Golden Globes Trial: Dick Clark Remains Potential Witness

Chris Haston/NBCU Photo Bank via AP Images

The retired TV legend and company founder, 81, is expected to testify about the history of Dick Clark Productions' relationship with the HFPA and the intent of the 1993 contract to produce the Globes.

The dispute over TV rights to the Golden Globes continues in federal court next Tuesday, when two sides -- the Hollywood Foreign Press Association and Dick Clark Productions -- will present their cases before a judge.

Little more than a week following the star-studded Globes ceremony, the Los Angeles trial -- postponed since September -- involves a power struggle of sorts for control over the telecast. On one side, DCP claims it has the right to produce the Globes so long as the event remains on NBC in the U.S. (In 2010, DCP forged a contract to keep the show on the network through 2018.)

But on the other side, HFPA -- miffed about DCP's pact with NBC -- says no contract can go into effect without its approval. The organization wants to put the rights to the telecast up for auction to the highest bidder.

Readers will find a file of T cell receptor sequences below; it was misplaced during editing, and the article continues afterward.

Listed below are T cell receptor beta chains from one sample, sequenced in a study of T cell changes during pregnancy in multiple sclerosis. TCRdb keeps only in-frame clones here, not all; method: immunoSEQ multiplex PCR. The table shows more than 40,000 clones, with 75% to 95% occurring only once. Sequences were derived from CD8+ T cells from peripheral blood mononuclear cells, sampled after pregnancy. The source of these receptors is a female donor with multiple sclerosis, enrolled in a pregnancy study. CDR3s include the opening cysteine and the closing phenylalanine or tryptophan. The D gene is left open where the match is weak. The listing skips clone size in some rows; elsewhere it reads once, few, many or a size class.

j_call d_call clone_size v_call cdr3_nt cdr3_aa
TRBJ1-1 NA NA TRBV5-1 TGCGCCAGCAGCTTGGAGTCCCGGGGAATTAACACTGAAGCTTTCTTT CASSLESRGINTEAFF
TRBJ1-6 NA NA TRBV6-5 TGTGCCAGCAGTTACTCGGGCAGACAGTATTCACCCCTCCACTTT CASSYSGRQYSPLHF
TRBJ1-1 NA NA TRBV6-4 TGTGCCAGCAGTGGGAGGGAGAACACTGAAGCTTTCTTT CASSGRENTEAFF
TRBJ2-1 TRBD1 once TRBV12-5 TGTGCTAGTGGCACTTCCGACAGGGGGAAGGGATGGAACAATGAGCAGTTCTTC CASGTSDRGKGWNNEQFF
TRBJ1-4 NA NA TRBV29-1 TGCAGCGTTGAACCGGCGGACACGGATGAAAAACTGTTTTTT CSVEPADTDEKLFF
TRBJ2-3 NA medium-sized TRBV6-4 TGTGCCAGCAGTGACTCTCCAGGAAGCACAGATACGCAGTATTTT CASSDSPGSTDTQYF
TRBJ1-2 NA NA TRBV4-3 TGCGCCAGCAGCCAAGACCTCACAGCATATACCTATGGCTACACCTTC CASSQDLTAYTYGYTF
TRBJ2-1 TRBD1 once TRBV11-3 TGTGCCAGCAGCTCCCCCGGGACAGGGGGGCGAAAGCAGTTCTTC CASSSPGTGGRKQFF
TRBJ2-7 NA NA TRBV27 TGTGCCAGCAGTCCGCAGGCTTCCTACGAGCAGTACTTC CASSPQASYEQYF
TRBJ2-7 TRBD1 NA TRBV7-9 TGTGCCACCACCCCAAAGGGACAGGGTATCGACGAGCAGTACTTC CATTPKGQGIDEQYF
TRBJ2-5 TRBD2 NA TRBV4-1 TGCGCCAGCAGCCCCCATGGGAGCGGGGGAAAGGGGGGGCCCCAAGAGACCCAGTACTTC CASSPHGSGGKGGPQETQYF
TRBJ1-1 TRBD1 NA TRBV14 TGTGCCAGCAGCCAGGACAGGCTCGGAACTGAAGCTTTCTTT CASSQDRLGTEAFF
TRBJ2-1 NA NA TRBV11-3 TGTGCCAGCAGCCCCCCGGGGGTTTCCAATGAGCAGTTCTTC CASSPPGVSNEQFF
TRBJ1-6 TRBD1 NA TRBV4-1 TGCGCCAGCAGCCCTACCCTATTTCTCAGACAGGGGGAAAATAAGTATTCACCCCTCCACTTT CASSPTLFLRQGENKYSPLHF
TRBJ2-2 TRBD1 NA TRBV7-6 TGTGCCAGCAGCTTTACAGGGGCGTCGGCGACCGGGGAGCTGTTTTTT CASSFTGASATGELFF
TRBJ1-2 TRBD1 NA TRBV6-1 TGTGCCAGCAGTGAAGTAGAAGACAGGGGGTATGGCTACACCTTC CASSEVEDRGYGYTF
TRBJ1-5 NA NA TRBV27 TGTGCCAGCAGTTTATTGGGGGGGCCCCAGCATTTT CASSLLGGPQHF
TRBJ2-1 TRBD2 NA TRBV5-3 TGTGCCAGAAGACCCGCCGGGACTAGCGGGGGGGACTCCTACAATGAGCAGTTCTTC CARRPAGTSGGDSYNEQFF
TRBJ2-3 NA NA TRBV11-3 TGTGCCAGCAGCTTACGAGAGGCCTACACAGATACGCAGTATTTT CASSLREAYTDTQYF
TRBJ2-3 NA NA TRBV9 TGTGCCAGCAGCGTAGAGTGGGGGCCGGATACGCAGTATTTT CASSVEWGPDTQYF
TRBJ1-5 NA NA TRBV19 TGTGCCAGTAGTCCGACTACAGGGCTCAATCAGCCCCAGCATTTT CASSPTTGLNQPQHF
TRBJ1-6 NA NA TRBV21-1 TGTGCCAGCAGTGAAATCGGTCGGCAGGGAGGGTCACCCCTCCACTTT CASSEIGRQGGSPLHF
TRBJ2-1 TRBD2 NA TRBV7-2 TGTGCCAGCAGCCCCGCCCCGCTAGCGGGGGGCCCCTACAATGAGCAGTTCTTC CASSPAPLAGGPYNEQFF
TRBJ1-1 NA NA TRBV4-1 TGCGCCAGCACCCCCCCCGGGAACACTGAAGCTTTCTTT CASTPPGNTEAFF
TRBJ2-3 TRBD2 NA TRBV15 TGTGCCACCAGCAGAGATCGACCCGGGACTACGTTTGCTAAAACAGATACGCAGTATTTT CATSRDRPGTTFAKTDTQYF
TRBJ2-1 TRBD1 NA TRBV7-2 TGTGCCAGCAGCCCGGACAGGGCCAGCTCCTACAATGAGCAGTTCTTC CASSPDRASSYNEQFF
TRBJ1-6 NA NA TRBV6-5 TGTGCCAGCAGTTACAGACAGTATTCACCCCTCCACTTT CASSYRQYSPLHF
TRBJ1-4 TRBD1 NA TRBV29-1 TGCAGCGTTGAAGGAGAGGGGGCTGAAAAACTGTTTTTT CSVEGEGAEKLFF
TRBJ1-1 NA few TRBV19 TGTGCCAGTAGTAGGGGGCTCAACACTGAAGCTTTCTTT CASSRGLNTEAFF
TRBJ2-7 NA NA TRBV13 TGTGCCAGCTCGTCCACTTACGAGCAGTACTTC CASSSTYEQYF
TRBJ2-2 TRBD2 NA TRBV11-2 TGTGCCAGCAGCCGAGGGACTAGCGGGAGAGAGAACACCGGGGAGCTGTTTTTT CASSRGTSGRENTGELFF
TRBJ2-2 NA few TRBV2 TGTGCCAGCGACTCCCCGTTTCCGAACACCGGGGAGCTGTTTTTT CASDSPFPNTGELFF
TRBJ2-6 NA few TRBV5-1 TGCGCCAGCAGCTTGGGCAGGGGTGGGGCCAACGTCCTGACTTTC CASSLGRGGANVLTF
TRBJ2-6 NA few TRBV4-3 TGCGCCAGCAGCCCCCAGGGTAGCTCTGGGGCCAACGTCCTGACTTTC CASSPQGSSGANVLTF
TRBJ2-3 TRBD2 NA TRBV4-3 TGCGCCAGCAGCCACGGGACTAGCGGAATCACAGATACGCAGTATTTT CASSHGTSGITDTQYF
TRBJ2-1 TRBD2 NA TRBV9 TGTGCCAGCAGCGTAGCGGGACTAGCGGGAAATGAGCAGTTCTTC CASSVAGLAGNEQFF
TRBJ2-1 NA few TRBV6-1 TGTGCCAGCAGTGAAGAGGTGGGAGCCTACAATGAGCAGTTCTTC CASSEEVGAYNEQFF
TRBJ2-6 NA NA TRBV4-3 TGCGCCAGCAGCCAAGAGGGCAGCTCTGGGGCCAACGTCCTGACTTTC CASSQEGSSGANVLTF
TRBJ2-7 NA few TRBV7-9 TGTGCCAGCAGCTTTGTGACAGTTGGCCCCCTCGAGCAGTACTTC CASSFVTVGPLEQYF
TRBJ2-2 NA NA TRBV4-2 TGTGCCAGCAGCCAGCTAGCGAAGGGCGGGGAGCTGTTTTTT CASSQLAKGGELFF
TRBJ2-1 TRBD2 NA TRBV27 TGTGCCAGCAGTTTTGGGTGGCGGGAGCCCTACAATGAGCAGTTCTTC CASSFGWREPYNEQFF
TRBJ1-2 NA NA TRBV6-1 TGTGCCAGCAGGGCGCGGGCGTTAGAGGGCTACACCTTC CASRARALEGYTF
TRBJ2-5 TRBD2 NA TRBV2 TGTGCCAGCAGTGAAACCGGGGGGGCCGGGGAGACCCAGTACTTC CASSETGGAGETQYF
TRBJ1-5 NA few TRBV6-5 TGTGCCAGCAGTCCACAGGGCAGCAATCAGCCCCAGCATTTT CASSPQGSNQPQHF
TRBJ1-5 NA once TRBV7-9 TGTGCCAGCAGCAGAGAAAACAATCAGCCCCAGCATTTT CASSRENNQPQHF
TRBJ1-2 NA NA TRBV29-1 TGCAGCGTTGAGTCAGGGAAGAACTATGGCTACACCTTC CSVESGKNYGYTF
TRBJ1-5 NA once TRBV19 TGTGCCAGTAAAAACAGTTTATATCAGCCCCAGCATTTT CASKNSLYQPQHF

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Last August, THR reported a list of possible trial witnesses, including Dick Clark, who hasn't made many public appearances since his 2004 stroke, CBS Corp president and CEO Les Moonves and NBCU TV president of west coast business operations Marc Graboff, who helped broker the DCP deal.

According to the Los Angeles Times, Clark, 83, continues as one of the bold-faced names expected to take the stand, along with Moonves, Graboff, HFPA Chairman Philip Berk and DCP CEO Mark Shapiro.

Clark most recently appeared to help ring in 2012 on his top-rated Dick Clark's New Year's Rockin' Eve special, which was hosted by Ryan Seacrest and broadcast on ABC.